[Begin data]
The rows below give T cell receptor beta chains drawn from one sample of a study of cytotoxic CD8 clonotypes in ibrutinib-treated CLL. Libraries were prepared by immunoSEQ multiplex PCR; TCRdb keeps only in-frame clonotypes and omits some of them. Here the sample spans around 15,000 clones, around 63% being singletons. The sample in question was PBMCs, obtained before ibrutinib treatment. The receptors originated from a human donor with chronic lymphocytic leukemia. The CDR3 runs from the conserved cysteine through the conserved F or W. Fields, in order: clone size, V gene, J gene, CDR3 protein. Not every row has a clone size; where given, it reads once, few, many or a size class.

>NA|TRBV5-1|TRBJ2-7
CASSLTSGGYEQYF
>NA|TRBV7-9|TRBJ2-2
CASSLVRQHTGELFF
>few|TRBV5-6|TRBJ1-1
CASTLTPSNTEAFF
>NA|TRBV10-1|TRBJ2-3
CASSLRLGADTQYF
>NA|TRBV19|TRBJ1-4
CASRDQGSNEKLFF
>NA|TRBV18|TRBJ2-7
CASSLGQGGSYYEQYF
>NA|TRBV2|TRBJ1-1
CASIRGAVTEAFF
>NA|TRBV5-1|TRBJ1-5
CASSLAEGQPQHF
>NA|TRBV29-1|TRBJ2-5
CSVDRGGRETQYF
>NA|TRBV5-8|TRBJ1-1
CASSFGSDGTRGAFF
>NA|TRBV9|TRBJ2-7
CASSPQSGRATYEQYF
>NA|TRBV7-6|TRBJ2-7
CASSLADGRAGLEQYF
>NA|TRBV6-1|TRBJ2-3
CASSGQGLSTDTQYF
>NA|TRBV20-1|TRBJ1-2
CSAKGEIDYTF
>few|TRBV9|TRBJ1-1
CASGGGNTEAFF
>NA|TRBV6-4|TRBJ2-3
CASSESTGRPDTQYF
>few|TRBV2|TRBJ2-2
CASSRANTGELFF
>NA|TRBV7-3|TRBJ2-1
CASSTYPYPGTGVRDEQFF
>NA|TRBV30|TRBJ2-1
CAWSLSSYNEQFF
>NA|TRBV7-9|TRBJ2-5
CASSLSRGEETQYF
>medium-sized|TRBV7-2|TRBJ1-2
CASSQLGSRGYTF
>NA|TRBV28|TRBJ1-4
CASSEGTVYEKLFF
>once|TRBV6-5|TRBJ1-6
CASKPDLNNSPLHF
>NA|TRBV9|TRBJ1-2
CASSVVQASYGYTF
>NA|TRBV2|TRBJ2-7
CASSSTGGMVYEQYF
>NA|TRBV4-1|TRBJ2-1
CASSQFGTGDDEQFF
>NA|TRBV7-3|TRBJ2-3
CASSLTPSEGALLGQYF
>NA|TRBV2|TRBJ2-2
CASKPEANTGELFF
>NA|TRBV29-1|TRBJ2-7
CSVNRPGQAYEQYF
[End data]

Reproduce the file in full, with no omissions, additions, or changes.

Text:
The rows below give T cell receptor beta chains drawn from one sample of a study of cytotoxic CD8 clonotypes in ibrutinib-treated CLL. Libraries were prepared by immunoSEQ multiplex PCR; TCRdb keeps only in-frame clonotypes and omits some of them. Here the sample spans around 15,000 clones, around 63% being singletons. The sample in question was PBMCs, obtained before ibrutinib treatment. The receptors originated from a human donor with chronic lymphocytic leukemia. The CDR3 runs from the conserved cysteine through the conserved F or W. Fields, in order: clone size, V gene, J gene, CDR3 protein. Not every row has a clone size; where given, it reads once, few, many or a size class.

>NA|TRBV5-1|TRBJ2-7
CASSLTSGGYEQYF
>NA|TRBV7-9|TRBJ2-2
CASSLVRQHTGELFF
>few|TRBV5-6|TRBJ1-1
CASTLTPSNTEAFF
>NA|TRBV10-1|TRBJ2-3
CASSLRLGADTQYF
>NA|TRBV19|TRBJ1-4
CASRDQGSNEKLFF
>NA|TRBV18|TRBJ2-7
CASSLGQGGSYYEQYF
>NA|TRBV2|TRBJ1-1
CASIRGAVTEAFF
>NA|TRBV5-1|TRBJ1-5
CASSLAEGQPQHF
>NA|TRBV29-1|TRBJ2-5
CSVDRGGRETQYF
>NA|TRBV5-8|TRBJ1-1
CASSFGSDGTRGAFF
>NA|TRBV9|TRBJ2-7
CASSPQSGRATYEQYF
>NA|TRBV7-6|TRBJ2-7
CASSLADGRAGLEQYF
>NA|TRBV6-1|TRBJ2-3
CASSGQGLSTDTQYF
>NA|TRBV20-1|TRBJ1-2
CSAKGEIDYTF
>few|TRBV9|TRBJ1-1
CASGGGNTEAFF
>NA|TRBV6-4|TRBJ2-3
CASSESTGRPDTQYF
>few|TRBV2|TRBJ2-2
CASSRANTGELFF
>NA|TRBV7-3|TRBJ2-1
CASSTYPYPGTGVRDEQFF
>NA|TRBV30|TRBJ2-1
CAWSLSSYNEQFF
>NA|TRBV7-9|TRBJ2-5
CASSLSRGEETQYF
>medium-sized|TRBV7-2|TRBJ1-2
CASSQLGSRGYTF
>NA|TRBV28|TRBJ1-4
CASSEGTVYEKLFF
>once|TRBV6-5|TRBJ1-6
CASKPDLNNSPLHF
>NA|TRBV9|TRBJ1-2
CASSVVQASYGYTF
>NA|TRBV2|TRBJ2-7
CASSSTGGMVYEQYF
>NA|TRBV4-1|TRBJ2-1
CASSQFGTGDDEQFF
>NA|TRBV7-3|TRBJ2-3
CASSLTPSEGALLGQYF
>NA|TRBV2|TRBJ2-2
CASKPEANTGELFF
>NA|TRBV29-1|TRBJ2-7
CSVNRPGQAYEQYF